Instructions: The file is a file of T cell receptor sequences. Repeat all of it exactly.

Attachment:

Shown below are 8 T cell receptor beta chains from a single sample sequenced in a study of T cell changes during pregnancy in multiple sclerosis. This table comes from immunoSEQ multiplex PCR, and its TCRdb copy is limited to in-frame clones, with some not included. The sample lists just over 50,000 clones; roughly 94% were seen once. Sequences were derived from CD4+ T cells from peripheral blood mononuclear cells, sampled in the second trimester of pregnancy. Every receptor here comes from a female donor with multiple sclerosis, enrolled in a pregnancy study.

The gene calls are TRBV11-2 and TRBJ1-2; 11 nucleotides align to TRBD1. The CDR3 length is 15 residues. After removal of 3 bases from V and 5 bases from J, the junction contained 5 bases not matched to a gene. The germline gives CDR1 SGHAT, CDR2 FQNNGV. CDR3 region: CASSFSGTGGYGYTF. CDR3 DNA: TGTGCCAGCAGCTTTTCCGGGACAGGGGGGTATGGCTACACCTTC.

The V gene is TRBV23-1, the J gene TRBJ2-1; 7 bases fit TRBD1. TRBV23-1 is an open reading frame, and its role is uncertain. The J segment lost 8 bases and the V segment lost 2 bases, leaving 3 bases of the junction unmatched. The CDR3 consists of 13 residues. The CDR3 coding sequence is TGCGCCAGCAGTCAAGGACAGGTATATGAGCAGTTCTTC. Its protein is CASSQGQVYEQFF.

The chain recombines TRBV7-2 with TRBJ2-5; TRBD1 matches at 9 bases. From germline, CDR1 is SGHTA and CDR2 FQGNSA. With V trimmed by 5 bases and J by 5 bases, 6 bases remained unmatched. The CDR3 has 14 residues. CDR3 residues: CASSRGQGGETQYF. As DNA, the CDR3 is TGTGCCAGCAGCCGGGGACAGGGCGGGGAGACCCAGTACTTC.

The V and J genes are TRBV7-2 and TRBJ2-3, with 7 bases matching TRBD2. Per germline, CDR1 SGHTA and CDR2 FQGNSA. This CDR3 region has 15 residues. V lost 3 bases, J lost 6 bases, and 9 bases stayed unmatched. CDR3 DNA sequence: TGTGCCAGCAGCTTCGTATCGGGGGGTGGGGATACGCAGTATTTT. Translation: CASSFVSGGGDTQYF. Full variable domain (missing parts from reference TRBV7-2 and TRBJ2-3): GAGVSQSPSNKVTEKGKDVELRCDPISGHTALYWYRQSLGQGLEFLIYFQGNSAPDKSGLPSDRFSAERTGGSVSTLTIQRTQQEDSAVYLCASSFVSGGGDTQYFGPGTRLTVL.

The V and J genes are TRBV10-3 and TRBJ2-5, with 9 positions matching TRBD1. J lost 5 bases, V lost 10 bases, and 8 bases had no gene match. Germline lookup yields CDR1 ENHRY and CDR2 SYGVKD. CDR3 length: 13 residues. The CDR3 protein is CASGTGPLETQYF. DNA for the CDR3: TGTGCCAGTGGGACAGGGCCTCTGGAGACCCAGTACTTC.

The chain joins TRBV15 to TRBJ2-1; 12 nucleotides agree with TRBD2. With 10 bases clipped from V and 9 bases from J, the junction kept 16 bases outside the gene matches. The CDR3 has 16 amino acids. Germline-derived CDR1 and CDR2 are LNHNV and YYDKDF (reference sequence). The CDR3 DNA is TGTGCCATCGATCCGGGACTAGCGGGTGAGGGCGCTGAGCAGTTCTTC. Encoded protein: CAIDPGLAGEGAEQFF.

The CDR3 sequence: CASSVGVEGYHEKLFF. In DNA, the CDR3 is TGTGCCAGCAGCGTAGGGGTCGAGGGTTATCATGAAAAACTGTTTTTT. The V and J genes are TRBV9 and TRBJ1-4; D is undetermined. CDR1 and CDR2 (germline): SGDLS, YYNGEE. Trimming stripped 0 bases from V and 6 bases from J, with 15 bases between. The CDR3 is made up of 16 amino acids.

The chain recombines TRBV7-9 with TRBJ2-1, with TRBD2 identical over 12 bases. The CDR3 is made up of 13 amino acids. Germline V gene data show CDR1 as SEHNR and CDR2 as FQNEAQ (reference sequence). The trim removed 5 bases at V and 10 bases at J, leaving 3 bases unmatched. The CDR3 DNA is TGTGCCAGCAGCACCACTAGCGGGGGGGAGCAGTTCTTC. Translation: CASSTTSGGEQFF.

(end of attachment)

Shown below are 8 T cell receptor beta chains from a single sample sequenced in a study of T cell changes during pregnancy in multiple sclerosis. This table comes from immunoSEQ multiplex PCR, and its TCRdb copy is limited to in-frame clones, with some not included. The sample lists just over 50,000 clones; roughly 94% were seen once. Sequences were derived from CD4+ T cells from peripheral blood mononuclear cells, sampled in the second trimester of pregnancy. Every receptor here comes from a female donor with multiple sclerosis, enrolled in a pregnancy study.

The gene calls are TRBV11-2 and TRBJ1-2; 11 nucleotides align to TRBD1. The CDR3 length is 15 residues. After removal of 3 bases from V and 5 bases from J, the junction contained 5 bases not matched to a gene. The germline gives CDR1 SGHAT, CDR2 FQNNGV. CDR3 region: CASSFSGTGGYGYTF. CDR3 DNA: TGTGCCAGCAGCTTTTCCGGGACAGGGGGGTATGGCTACACCTTC.

The V gene is TRBV23-1, the J gene TRBJ2-1; 7 bases fit TRBD1. TRBV23-1 is an open reading frame, and its role is uncertain. The J segment lost 8 bases and the V segment lost 2 bases, leaving 3 bases of the junction unmatched. The CDR3 consists of 13 residues. The CDR3 coding sequence is TGCGCCAGCAGTCAAGGACAGGTATATGAGCAGTTCTTC. Its protein is CASSQGQVYEQFF.

The chain recombines TRBV7-2 with TRBJ2-5; TRBD1 matches at 9 bases. From germline, CDR1 is SGHTA and CDR2 FQGNSA. With V trimmed by 5 bases and J by 5 bases, 6 bases remained unmatched. The CDR3 has 14 residues. CDR3 residues: CASSRGQGGETQYF. As DNA, the CDR3 is TGTGCCAGCAGCCGGGGACAGGGCGGGGAGACCCAGTACTTC.

The V and J genes are TRBV7-2 and TRBJ2-3, with 7 bases matching TRBD2. Per germline, CDR1 SGHTA and CDR2 FQGNSA. This CDR3 region has 15 residues. V lost 3 bases, J lost 6 bases, and 9 bases stayed unmatched. CDR3 DNA sequence: TGTGCCAGCAGCTTCGTATCGGGGGGTGGGGATACGCAGTATTTT. Translation: CASSFVSGGGDTQYF. Full variable domain (missing parts from reference TRBV7-2 and TRBJ2-3): GAGVSQSPSNKVTEKGKDVELRCDPISGHTALYWYRQSLGQGLEFLIYFQGNSAPDKSGLPSDRFSAERTGGSVSTLTIQRTQQEDSAVYLCASSFVSGGGDTQYFGPGTRLTVL.

The V and J genes are TRBV10-3 and TRBJ2-5, with 9 positions matching TRBD1. J lost 5 bases, V lost 10 bases, and 8 bases had no gene match. Germline lookup yields CDR1 ENHRY and CDR2 SYGVKD. CDR3 length: 13 residues. The CDR3 protein is CASGTGPLETQYF. DNA for the CDR3: TGTGCCAGTGGGACAGGGCCTCTGGAGACCCAGTACTTC.

The chain joins TRBV15 to TRBJ2-1; 12 nucleotides agree with TRBD2. With 10 bases clipped from V and 9 bases from J, the junction kept 16 bases outside the gene matches. The CDR3 has 16 amino acids. Germline-derived CDR1 and CDR2 are LNHNV and YYDKDF (reference sequence). The CDR3 DNA is TGTGCCATCGATCCGGGACTAGCGGGTGAGGGCGCTGAGCAGTTCTTC. Encoded protein: CAIDPGLAGEGAEQFF.

The CDR3 sequence: CASSVGVEGYHEKLFF. In DNA, the CDR3 is TGTGCCAGCAGCGTAGGGGTCGAGGGTTATCATGAAAAACTGTTTTTT. The V and J genes are TRBV9 and TRBJ1-4; D is undetermined. CDR1 and CDR2 (germline): SGDLS, YYNGEE. Trimming stripped 0 bases from V and 6 bases from J, with 15 bases between. The CDR3 is made up of 16 amino acids.

The chain recombines TRBV7-9 with TRBJ2-1, with TRBD2 identical over 12 bases. The CDR3 is made up of 13 amino acids. Germline V gene data show CDR1 as SEHNR and CDR2 as FQNEAQ (reference sequence). The trim removed 5 bases at V and 10 bases at J, leaving 3 bases unmatched. The CDR3 DNA is TGTGCCAGCAGCACCACTAGCGGGGGGGAGCAGTTCTTC. Translation: CASSTTSGGEQFF.